The largest dinosaur print in the region has been discovered along the Yorkshire Coast. It may have been left by a predator stopping for a rest 166 million years ago, according to researchers.
Archaeologist, Marie Woods took to Twitter to announce her find back in spring 2021, and that she had found the largest footprint whilst out looking and collecting shellfish.
She took to Twitter at the time posting: “I had originally gone to collect shellfish for dinner, but got completely distracted by this beast!!!”
Scientists say that the metre-long footprint fossil which was found in Burniston Bay, near Scarbrough was the largest ever discovered in the area.
The team who studied it concluded it was made by a giant carnivore like a Megalosaurus and is set to go on display at the town’s Rotunda Museum, the BBC reported.
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Findings from a study have been published on Tuesday in the Proceedings of the Yorkshire Geological Society. Woods has said in a statement that: “I couldn’t believe what I was looking at, I had to do a double take. I have seen a few smaller prints when out with friends, but nothing like this. I can no longer say that ‘archaeologists don’t do dinosaurs.”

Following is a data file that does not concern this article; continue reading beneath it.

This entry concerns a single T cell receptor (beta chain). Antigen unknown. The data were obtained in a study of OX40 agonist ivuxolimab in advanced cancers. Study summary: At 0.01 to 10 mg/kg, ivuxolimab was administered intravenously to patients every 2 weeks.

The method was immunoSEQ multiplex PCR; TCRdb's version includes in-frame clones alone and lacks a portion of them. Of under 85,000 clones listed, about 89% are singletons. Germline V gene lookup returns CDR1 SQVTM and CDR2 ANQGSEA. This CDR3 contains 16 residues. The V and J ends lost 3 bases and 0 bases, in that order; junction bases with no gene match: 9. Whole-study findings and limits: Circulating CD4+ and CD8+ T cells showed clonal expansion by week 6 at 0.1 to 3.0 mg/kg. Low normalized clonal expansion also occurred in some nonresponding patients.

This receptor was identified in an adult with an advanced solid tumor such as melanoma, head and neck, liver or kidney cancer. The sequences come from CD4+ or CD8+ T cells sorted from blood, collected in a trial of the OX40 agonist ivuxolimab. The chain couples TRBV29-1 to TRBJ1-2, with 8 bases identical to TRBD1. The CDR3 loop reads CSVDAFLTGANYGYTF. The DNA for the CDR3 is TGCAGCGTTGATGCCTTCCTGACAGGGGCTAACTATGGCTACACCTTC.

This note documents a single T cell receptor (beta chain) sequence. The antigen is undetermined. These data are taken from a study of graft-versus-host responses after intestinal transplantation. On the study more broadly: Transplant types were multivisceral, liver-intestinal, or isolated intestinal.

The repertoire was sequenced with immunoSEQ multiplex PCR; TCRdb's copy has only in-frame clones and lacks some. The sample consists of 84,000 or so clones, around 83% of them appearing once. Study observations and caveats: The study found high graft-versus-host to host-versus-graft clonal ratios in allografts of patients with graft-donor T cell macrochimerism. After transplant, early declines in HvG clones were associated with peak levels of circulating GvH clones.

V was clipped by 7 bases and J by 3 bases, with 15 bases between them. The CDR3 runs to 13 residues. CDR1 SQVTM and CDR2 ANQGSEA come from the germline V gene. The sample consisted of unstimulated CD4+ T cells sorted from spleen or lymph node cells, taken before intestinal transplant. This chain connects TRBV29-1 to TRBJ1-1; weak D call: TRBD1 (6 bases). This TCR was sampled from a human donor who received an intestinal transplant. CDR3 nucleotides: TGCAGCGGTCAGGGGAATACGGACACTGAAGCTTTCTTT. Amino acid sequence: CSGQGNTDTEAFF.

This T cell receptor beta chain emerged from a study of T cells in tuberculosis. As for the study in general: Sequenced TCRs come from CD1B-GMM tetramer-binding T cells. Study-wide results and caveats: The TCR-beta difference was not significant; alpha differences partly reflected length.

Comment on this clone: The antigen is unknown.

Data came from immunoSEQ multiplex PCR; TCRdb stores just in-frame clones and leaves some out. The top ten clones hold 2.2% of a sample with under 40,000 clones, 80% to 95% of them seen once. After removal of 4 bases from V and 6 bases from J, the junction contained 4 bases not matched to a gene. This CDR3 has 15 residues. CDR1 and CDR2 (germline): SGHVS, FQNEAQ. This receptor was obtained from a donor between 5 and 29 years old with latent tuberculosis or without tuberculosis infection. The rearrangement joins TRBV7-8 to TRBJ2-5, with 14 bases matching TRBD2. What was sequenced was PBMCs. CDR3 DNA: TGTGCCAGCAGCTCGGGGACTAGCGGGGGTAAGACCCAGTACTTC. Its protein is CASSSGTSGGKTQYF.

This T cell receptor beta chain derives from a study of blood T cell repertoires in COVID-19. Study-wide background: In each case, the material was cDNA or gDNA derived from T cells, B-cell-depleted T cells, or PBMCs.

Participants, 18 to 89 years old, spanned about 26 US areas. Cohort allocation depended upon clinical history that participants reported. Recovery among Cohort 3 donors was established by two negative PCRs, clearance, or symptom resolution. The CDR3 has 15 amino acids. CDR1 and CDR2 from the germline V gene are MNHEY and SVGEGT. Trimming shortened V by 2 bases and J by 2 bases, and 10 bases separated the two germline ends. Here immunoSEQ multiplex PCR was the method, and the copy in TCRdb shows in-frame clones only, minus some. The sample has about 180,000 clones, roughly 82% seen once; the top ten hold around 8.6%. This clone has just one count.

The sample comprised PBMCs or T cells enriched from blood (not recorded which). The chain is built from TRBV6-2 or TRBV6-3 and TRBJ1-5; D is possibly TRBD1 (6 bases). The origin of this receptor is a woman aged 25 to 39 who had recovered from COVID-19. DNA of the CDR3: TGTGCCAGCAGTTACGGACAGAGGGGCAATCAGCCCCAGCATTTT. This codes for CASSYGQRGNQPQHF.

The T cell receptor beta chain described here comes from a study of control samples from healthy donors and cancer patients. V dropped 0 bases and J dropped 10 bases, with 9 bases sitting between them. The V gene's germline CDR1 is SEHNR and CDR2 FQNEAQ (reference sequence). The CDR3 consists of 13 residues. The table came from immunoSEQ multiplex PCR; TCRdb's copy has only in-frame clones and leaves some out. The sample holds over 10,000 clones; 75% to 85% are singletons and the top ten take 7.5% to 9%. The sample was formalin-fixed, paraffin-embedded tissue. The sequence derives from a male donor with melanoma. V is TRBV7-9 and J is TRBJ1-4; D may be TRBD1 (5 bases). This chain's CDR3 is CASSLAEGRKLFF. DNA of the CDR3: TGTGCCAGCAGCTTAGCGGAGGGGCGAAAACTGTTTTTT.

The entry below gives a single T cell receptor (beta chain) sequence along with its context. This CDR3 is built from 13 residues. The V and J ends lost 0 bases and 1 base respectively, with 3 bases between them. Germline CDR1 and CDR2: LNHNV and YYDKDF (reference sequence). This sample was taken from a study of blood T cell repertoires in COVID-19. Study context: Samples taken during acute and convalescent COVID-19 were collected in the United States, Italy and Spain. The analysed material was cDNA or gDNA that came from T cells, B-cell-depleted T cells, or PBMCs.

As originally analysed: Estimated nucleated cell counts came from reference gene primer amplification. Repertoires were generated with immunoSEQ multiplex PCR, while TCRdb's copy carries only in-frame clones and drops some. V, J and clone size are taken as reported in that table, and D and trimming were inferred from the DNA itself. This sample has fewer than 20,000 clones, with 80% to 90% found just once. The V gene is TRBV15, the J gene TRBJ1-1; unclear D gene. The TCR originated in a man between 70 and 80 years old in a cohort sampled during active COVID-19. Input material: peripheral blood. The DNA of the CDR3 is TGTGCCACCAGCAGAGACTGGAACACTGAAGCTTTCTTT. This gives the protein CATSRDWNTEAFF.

What’s reached out to palaeontologist Dr. Dean Lomax, an honorary visiting scientist at the University of Manchester, to get his thoughts on what she found at Burniston Bay, about 3 miles north of Scarborough. And it had been just the day before, Lomax had shared an image of a dinosaur footprint found in the same area in 2006.
It’s the largest theropod, a group which includes the most famous dinosaur, the Tyrannosaurus Rex – found to date in Yorkshire.
The carnivorous dinosaur, one of the largest predators of its time, had a large skull armed with sharp, serrated teeth, and its body reached 8 to 9 meters, which s around 26.2 to 29.5 feet in length.
Dr Dean Lomax said the “wonderful” discovery had shed new light on the behaviour of the giants that once roamed the area.
He added: “Features of the footprint may even suggest that this large predator was squatting down before standing up. It’s fun to think this dinosaur might well have been strolling along a muddy coastal plain one lazy Sunday afternoon in the Jurassic.”
“Now that the specimen has been studied, plans are in motion for it to go on public display, to spark the imagination of the next generation of fossil hunters,” Dr Lomax said.
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